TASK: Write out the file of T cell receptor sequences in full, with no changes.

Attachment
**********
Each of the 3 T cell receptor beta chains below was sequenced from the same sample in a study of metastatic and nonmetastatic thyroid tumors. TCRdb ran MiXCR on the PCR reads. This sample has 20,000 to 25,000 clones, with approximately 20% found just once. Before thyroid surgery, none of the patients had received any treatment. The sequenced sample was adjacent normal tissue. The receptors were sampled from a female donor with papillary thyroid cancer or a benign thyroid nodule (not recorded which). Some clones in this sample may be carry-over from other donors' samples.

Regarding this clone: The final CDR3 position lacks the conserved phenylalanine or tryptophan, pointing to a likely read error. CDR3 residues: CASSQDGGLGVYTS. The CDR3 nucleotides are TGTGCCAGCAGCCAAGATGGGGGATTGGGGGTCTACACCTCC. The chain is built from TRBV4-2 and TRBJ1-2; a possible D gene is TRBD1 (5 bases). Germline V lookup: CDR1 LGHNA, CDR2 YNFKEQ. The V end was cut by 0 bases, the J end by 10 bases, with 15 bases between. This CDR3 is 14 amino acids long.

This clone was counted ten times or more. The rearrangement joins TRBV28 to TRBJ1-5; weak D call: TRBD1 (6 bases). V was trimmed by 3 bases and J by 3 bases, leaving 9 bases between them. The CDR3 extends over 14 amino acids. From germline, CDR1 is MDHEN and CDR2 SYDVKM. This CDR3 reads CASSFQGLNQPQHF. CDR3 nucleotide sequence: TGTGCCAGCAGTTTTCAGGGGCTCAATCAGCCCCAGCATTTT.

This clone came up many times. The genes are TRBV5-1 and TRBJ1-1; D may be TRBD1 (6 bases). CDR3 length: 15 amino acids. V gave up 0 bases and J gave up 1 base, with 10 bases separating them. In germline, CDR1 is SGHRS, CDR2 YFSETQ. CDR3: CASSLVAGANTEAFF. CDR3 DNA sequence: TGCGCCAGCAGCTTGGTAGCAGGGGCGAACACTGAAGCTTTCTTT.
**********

Each of the 3 T cell receptor beta chains below was sequenced from the same sample in a study of metastatic and nonmetastatic thyroid tumors. TCRdb ran MiXCR on the PCR reads. This sample has 20,000 to 25,000 clones, with approximately 20% found just once. Before thyroid surgery, none of the patients had received any treatment. The sequenced sample was adjacent normal tissue. The receptors were sampled from a female donor with papillary thyroid cancer or a benign thyroid nodule (not recorded which). Some clones in this sample may be carry-over from other donors' samples.

Regarding this clone: The final CDR3 position lacks the conserved phenylalanine or tryptophan, pointing to a likely read error. CDR3 residues: CASSQDGGLGVYTS. The CDR3 nucleotides are TGTGCCAGCAGCCAAGATGGGGGATTGGGGGTCTACACCTCC. The chain is built from TRBV4-2 and TRBJ1-2; a possible D gene is TRBD1 (5 bases). Germline V lookup: CDR1 LGHNA, CDR2 YNFKEQ. The V end was cut by 0 bases, the J end by 10 bases, with 15 bases between. This CDR3 is 14 amino acids long.

This clone was counted ten times or more. The rearrangement joins TRBV28 to TRBJ1-5; weak D call: TRBD1 (6 bases). V was trimmed by 3 bases and J by 3 bases, leaving 9 bases between them. The CDR3 extends over 14 amino acids. From germline, CDR1 is MDHEN and CDR2 SYDVKM. This CDR3 reads CASSFQGLNQPQHF. CDR3 nucleotide sequence: TGTGCCAGCAGTTTTCAGGGGCTCAATCAGCCCCAGCATTTT.

This clone came up many times. The genes are TRBV5-1 and TRBJ1-1; D may be TRBD1 (6 bases). CDR3 length: 15 amino acids. V gave up 0 bases and J gave up 1 base, with 10 bases separating them. In germline, CDR1 is SGHRS, CDR2 YFSETQ. CDR3: CASSLVAGANTEAFF. CDR3 DNA sequence: TGCGCCAGCAGCTTGGTAGCAGGGGCGAACACTGAAGCTTTCTTT.